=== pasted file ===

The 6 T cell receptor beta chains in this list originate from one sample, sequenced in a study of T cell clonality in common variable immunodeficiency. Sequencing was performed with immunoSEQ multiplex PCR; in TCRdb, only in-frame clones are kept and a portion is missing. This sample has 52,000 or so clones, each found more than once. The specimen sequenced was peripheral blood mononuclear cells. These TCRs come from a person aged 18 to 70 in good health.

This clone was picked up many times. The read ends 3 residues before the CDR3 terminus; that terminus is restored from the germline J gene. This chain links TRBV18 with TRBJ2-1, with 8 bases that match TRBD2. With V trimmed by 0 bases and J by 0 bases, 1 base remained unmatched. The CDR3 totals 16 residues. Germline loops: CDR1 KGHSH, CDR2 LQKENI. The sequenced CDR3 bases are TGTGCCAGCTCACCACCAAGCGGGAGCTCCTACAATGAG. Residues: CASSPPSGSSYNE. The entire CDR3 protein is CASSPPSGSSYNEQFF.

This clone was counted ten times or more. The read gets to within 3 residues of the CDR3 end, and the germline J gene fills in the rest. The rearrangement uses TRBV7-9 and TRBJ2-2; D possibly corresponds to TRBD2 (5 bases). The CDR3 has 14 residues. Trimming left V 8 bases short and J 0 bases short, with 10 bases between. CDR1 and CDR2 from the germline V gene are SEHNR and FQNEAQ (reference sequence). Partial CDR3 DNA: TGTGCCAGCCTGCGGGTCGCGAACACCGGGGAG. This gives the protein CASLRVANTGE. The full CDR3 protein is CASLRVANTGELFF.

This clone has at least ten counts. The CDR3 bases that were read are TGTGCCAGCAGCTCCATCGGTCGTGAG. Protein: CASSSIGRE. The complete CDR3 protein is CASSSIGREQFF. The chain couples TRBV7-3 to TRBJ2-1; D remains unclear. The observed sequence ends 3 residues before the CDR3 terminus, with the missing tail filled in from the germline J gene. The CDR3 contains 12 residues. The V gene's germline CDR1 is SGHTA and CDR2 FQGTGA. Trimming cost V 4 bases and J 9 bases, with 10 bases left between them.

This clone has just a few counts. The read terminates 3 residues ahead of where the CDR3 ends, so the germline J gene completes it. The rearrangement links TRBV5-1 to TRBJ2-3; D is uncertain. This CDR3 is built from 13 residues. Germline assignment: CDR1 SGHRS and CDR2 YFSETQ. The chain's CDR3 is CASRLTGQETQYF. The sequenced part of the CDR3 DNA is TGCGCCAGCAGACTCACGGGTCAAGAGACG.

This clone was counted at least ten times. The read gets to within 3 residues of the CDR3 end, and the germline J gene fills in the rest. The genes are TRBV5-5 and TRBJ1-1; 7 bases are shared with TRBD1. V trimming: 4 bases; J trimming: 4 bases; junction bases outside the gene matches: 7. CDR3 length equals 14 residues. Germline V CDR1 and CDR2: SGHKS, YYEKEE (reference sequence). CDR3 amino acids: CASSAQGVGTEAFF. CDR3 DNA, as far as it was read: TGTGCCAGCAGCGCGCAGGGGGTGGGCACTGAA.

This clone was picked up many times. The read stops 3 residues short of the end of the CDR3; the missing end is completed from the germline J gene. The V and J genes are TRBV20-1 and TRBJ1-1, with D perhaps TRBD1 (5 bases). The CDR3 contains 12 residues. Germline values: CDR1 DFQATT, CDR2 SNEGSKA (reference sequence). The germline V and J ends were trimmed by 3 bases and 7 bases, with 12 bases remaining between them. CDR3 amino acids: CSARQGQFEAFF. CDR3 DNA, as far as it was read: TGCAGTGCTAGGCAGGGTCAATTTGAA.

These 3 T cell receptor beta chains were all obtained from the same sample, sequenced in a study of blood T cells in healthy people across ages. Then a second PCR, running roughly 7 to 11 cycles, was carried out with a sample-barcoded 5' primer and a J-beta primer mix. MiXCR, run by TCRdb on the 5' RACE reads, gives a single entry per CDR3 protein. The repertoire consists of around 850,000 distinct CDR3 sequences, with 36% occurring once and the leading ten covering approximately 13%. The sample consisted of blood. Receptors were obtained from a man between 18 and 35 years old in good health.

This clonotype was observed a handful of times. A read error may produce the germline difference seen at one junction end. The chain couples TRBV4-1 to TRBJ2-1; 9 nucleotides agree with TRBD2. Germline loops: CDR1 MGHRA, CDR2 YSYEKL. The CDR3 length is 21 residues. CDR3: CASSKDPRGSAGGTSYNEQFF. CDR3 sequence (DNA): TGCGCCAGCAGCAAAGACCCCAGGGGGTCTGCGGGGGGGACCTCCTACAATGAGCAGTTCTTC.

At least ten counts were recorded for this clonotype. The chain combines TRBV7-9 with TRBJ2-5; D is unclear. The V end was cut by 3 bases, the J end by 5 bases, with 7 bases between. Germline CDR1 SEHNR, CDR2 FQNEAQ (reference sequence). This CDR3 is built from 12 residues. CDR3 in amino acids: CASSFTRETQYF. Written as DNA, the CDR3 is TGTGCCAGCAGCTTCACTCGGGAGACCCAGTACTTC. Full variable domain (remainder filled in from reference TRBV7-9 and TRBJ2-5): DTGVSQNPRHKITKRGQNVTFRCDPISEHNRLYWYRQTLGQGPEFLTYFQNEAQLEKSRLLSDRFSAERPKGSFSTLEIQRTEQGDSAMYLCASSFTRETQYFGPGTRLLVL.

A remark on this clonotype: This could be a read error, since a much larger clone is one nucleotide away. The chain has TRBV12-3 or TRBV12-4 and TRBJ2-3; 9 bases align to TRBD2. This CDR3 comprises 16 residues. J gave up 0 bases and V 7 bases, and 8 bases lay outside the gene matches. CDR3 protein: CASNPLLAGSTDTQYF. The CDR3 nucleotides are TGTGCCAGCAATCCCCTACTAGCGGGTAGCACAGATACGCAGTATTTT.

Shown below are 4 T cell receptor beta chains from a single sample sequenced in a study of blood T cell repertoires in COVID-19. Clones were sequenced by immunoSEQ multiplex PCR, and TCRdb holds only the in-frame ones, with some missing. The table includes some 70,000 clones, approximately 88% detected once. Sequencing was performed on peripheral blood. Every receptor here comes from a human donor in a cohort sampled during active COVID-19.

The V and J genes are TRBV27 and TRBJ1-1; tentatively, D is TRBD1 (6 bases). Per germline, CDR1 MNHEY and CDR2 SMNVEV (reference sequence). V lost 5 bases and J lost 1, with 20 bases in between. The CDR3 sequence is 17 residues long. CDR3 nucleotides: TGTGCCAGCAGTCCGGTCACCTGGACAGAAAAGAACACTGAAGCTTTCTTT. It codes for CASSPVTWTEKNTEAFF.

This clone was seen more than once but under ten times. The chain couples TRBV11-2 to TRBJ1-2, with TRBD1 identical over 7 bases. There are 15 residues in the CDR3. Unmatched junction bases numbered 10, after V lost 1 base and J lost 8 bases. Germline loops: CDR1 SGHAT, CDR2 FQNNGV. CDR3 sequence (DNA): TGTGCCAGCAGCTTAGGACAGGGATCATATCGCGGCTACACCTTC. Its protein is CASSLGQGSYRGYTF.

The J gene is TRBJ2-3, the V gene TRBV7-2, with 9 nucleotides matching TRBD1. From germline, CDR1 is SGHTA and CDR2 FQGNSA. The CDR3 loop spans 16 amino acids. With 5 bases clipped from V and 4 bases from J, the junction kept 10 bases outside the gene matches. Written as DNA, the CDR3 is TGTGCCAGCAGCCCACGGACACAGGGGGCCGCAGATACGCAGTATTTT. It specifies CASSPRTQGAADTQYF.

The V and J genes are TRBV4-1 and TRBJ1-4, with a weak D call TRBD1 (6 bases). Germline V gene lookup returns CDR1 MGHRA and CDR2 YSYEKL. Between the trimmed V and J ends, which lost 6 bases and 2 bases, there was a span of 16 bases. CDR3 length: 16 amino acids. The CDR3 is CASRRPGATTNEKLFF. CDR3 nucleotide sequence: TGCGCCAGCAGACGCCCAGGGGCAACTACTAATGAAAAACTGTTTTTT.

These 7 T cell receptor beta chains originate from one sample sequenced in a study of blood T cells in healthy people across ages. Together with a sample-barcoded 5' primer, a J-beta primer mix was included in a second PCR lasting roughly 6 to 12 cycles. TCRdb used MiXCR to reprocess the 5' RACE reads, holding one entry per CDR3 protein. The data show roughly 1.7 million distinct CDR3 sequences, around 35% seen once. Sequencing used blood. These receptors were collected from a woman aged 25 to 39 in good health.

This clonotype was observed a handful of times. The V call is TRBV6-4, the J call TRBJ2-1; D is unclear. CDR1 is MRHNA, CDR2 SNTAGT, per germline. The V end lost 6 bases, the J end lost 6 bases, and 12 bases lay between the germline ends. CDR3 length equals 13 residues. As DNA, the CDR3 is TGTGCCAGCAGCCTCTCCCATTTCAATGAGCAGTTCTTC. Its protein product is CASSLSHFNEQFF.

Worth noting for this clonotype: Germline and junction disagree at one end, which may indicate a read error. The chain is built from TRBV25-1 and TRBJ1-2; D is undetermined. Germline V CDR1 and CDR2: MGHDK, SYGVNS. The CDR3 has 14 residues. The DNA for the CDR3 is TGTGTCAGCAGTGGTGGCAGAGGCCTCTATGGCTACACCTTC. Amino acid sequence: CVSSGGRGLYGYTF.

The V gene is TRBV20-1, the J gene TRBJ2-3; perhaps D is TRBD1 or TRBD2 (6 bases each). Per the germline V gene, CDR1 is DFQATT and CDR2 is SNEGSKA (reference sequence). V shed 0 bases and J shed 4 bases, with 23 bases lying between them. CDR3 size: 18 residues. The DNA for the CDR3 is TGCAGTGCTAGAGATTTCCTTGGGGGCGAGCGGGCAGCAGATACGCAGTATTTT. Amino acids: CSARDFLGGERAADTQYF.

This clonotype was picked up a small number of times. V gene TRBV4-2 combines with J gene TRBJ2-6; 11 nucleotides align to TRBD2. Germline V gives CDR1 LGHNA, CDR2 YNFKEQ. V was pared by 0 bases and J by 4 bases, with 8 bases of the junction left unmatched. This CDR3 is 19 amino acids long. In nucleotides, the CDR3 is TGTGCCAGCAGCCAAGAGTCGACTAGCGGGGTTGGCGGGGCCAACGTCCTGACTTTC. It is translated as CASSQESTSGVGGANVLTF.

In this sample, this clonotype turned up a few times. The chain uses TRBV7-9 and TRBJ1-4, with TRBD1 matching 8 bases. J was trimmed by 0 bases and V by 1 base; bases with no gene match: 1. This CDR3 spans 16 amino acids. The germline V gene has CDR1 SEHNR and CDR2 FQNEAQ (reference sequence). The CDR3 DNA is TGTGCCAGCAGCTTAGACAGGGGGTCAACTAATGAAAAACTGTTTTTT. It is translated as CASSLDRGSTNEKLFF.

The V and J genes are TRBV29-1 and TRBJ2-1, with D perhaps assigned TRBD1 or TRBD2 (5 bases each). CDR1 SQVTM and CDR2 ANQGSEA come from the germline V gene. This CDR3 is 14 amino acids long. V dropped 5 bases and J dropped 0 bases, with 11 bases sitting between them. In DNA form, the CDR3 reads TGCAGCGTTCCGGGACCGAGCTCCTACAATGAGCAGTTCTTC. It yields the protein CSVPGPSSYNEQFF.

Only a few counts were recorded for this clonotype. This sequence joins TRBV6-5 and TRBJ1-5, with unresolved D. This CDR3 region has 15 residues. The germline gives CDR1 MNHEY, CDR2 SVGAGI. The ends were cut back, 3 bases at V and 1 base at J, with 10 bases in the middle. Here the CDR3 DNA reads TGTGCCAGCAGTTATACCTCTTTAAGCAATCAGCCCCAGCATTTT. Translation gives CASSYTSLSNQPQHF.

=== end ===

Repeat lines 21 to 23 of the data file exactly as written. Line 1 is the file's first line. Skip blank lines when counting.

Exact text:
This clonotype was picked up a small number of times. V gene TRBV4-2 combines with J gene TRBJ2-6; 11 nucleotides align to TRBD2. Germline V gives CDR1 LGHNA, CDR2 YNFKEQ. V was pared by 0 bases and J by 4 bases, with 8 bases of the junction left unmatched. This CDR3 is 19 amino acids long. In nucleotides, the CDR3 is TGTGCCAGCAGCCAAGAGTCGACTAGCGGGGTTGGCGGGGCCAACGTCCTGACTTTC. It is translated as CASSQESTSGVGGANVLTF.

In this sample, this clonotype turned up a few times. The chain uses TRBV7-9 and TRBJ1-4, with TRBD1 matching 8 bases. J was trimmed by 0 bases and V by 1 base; bases with no gene match: 1. This CDR3 spans 16 amino acids. The germline V gene has CDR1 SEHNR and CDR2 FQNEAQ (reference sequence). The CDR3 DNA is TGTGCCAGCAGCTTAGACAGGGGGTCAACTAATGAAAAACTGTTTTTT. It is translated as CASSLDRGSTNEKLFF.

The V and J genes are TRBV29-1 and TRBJ2-1, with D perhaps assigned TRBD1 or TRBD2 (5 bases each). CDR1 SQVTM and CDR2 ANQGSEA come from the germline V gene. This CDR3 is 14 amino acids long. V dropped 5 bases and J dropped 0 bases, with 11 bases sitting between them. In DNA form, the CDR3 reads TGCAGCGTTCCGGGACCGAGCTCCTACAATGAGCAGTTCTTC. It yields the protein CSVPGPSSYNEQFF.